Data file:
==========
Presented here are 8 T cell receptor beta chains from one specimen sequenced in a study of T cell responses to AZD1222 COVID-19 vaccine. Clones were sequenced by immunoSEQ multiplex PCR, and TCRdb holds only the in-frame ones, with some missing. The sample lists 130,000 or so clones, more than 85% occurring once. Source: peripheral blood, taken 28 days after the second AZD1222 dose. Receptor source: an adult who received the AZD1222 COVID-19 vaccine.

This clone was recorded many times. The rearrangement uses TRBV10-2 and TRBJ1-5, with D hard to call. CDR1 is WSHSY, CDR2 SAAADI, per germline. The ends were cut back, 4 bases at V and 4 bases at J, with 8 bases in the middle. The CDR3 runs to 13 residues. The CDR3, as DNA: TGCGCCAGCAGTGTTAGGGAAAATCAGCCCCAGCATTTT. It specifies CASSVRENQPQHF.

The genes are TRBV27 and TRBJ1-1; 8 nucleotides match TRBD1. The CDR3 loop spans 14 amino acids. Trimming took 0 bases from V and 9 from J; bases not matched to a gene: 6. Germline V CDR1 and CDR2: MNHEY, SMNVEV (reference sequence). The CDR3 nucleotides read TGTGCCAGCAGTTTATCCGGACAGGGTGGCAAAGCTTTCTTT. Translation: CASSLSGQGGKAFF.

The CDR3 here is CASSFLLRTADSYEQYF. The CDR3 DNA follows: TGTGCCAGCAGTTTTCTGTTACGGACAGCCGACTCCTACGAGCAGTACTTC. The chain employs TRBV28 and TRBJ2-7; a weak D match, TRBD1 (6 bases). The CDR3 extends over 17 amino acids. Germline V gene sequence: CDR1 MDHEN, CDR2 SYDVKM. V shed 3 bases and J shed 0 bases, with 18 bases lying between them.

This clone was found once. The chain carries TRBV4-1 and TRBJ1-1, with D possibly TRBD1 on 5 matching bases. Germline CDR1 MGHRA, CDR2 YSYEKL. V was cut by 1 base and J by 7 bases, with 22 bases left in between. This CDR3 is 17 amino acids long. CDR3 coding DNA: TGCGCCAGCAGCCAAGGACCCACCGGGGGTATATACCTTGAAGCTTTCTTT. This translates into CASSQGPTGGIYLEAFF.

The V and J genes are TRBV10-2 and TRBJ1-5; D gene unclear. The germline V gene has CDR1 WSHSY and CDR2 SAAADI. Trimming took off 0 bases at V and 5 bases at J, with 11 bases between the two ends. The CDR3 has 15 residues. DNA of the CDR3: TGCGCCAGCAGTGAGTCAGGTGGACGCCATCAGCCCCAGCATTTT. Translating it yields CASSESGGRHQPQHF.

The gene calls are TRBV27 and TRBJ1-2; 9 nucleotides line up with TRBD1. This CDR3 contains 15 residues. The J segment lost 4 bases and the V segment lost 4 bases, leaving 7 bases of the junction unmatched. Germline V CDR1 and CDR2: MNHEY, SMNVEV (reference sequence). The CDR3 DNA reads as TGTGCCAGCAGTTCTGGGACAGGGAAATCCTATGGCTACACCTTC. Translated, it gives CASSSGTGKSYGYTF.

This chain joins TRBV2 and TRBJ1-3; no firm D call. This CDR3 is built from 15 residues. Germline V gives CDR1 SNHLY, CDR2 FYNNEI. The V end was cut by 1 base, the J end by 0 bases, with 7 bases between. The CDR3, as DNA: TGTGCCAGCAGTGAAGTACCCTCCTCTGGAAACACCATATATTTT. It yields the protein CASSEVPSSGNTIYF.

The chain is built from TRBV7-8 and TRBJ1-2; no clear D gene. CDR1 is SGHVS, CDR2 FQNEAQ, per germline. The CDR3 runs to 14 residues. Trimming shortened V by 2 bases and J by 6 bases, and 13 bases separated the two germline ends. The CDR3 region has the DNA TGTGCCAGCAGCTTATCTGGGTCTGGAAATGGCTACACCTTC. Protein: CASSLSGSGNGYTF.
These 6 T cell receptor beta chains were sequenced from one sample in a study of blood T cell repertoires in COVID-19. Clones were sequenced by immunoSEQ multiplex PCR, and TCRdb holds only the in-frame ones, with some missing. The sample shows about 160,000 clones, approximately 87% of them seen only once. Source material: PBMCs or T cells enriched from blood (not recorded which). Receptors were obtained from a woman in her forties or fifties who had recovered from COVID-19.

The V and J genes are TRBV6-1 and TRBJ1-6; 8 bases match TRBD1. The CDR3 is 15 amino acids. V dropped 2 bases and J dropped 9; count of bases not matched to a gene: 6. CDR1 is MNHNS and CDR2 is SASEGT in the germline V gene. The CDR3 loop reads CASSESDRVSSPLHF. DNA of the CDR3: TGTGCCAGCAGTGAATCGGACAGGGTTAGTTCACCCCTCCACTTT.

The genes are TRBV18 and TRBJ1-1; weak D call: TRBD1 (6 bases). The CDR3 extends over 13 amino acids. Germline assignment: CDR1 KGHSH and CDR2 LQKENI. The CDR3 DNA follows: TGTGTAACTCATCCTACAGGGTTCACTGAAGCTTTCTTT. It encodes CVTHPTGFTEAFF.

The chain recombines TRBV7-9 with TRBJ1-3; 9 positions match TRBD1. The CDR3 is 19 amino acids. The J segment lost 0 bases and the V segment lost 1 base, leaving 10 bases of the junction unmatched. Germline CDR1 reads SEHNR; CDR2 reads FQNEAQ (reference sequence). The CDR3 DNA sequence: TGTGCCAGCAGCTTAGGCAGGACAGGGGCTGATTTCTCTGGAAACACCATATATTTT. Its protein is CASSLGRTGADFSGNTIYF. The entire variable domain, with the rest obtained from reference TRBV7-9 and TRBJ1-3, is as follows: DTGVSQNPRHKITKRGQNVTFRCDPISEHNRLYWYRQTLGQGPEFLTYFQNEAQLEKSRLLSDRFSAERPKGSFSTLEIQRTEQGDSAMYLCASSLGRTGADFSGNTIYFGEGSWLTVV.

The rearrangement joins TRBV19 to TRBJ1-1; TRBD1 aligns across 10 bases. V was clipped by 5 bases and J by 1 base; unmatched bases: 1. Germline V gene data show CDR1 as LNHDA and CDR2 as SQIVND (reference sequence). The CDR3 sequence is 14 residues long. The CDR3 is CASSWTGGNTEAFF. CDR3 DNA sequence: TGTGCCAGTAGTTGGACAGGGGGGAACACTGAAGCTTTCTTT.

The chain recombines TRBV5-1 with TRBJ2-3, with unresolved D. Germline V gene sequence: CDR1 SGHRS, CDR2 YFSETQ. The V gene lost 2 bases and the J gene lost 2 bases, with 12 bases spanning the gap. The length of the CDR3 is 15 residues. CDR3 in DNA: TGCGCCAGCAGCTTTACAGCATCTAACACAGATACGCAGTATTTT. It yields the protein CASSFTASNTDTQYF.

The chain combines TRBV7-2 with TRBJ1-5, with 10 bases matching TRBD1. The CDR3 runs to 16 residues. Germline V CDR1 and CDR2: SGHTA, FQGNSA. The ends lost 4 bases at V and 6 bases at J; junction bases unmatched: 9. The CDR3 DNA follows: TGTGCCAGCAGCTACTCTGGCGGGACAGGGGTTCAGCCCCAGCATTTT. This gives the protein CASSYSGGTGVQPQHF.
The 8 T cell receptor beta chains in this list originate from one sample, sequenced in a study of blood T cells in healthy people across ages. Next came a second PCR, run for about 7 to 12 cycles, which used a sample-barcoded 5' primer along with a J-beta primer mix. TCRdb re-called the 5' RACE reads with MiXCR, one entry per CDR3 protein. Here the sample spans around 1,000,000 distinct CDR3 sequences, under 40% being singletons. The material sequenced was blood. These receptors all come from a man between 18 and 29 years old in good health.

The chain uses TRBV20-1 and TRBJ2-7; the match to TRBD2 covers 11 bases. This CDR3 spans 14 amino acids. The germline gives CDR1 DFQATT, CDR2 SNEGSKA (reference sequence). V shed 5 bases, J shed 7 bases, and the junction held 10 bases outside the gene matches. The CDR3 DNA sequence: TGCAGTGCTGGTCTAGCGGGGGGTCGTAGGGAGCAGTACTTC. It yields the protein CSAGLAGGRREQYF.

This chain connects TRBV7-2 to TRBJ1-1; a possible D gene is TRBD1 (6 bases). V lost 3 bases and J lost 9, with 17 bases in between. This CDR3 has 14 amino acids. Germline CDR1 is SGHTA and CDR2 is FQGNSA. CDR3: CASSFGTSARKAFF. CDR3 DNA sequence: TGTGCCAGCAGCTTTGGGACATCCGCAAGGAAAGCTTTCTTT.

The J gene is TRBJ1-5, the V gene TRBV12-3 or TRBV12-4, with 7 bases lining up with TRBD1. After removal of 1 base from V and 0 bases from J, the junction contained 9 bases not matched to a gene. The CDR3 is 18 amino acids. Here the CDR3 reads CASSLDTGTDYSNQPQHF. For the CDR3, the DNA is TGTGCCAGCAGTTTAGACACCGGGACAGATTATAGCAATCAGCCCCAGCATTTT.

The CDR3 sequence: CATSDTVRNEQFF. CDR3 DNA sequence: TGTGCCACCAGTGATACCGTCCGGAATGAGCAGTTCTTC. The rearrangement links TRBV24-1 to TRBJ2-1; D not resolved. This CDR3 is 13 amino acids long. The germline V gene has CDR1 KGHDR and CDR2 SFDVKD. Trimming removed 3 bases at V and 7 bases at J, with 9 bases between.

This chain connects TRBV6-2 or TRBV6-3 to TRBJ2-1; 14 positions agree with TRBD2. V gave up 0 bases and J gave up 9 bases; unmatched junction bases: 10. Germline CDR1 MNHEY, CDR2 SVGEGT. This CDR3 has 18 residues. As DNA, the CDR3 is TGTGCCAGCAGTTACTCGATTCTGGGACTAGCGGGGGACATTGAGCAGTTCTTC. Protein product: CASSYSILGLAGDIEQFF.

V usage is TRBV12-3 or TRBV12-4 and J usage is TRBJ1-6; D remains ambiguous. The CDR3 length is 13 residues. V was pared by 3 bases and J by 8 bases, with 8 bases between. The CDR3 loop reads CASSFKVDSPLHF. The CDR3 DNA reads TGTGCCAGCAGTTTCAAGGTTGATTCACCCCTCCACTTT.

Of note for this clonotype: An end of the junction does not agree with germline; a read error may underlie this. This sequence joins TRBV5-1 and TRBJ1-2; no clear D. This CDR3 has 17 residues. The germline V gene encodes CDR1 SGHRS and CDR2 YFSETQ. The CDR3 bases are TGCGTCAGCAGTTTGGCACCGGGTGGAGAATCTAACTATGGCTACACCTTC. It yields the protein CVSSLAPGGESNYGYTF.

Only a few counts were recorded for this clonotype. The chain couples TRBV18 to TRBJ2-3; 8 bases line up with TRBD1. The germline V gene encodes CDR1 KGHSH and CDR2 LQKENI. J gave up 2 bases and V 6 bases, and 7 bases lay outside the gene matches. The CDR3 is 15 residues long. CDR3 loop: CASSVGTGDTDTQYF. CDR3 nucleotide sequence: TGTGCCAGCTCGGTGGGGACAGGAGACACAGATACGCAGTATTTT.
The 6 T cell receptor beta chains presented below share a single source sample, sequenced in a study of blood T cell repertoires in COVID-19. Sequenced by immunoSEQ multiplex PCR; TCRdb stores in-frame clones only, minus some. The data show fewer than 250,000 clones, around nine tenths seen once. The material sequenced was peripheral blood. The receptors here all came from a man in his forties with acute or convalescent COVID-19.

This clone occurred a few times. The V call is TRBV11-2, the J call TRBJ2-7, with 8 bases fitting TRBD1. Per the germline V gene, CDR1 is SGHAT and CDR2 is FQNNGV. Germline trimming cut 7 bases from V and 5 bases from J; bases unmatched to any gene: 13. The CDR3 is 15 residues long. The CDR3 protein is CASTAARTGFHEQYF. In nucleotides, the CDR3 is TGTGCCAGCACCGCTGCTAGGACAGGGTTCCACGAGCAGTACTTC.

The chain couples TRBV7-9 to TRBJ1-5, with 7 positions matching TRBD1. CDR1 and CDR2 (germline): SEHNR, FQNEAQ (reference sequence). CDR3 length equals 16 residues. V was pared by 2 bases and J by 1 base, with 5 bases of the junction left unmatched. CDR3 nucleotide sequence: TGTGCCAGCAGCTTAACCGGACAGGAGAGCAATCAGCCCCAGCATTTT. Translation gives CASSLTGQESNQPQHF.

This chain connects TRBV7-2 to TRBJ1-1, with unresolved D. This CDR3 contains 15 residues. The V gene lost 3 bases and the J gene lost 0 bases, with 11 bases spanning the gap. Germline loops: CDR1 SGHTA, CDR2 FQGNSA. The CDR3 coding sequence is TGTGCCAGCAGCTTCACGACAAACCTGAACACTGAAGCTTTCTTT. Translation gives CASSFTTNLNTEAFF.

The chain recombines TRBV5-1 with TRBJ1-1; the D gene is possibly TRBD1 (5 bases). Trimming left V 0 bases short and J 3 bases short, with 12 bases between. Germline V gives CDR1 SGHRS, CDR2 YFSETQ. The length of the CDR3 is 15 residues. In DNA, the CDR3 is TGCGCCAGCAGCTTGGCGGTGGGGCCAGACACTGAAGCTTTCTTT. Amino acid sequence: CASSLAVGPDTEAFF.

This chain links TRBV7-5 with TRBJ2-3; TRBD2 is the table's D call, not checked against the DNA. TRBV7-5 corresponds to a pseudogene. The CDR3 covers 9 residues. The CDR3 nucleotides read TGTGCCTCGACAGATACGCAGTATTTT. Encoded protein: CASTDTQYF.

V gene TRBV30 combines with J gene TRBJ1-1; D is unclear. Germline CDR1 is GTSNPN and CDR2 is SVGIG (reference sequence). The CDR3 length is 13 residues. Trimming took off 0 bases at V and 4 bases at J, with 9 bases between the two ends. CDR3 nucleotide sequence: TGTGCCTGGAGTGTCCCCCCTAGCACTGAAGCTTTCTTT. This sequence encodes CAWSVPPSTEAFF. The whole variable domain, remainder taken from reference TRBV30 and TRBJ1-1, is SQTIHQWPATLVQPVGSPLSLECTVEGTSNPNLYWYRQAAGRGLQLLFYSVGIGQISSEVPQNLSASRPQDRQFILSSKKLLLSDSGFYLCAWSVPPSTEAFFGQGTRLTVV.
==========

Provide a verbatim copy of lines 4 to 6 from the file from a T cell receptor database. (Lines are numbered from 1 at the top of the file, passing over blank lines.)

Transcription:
The CDR3 here is CASSFLLRTADSYEQYF. The CDR3 DNA follows: TGTGCCAGCAGTTTTCTGTTACGGACAGCCGACTCCTACGAGCAGTACTTC. The chain employs TRBV28 and TRBJ2-7; a weak D match, TRBD1 (6 bases). The CDR3 extends over 17 amino acids. Germline V gene sequence: CDR1 MDHEN, CDR2 SYDVKM. V shed 3 bases and J shed 0 bases, with 18 bases lying between them.

This clone was found once. The chain carries TRBV4-1 and TRBJ1-1, with D possibly TRBD1 on 5 matching bases. Germline CDR1 MGHRA, CDR2 YSYEKL. V was cut by 1 base and J by 7 bases, with 22 bases left in between. This CDR3 is 17 amino acids long. CDR3 coding DNA: TGCGCCAGCAGCCAAGGACCCACCGGGGGTATATACCTTGAAGCTTTCTTT. This translates into CASSQGPTGGIYLEAFF.

The V and J genes are TRBV10-2 and TRBJ1-5; D gene unclear. The germline V gene has CDR1 WSHSY and CDR2 SAAADI. Trimming took off 0 bases at V and 5 bases at J, with 11 bases between the two ends. The CDR3 has 15 residues. DNA of the CDR3: TGCGCCAGCAGTGAGTCAGGTGGACGCCATCAGCCCCAGCATTTT. Translating it yields CASSESGGRHQPQHF.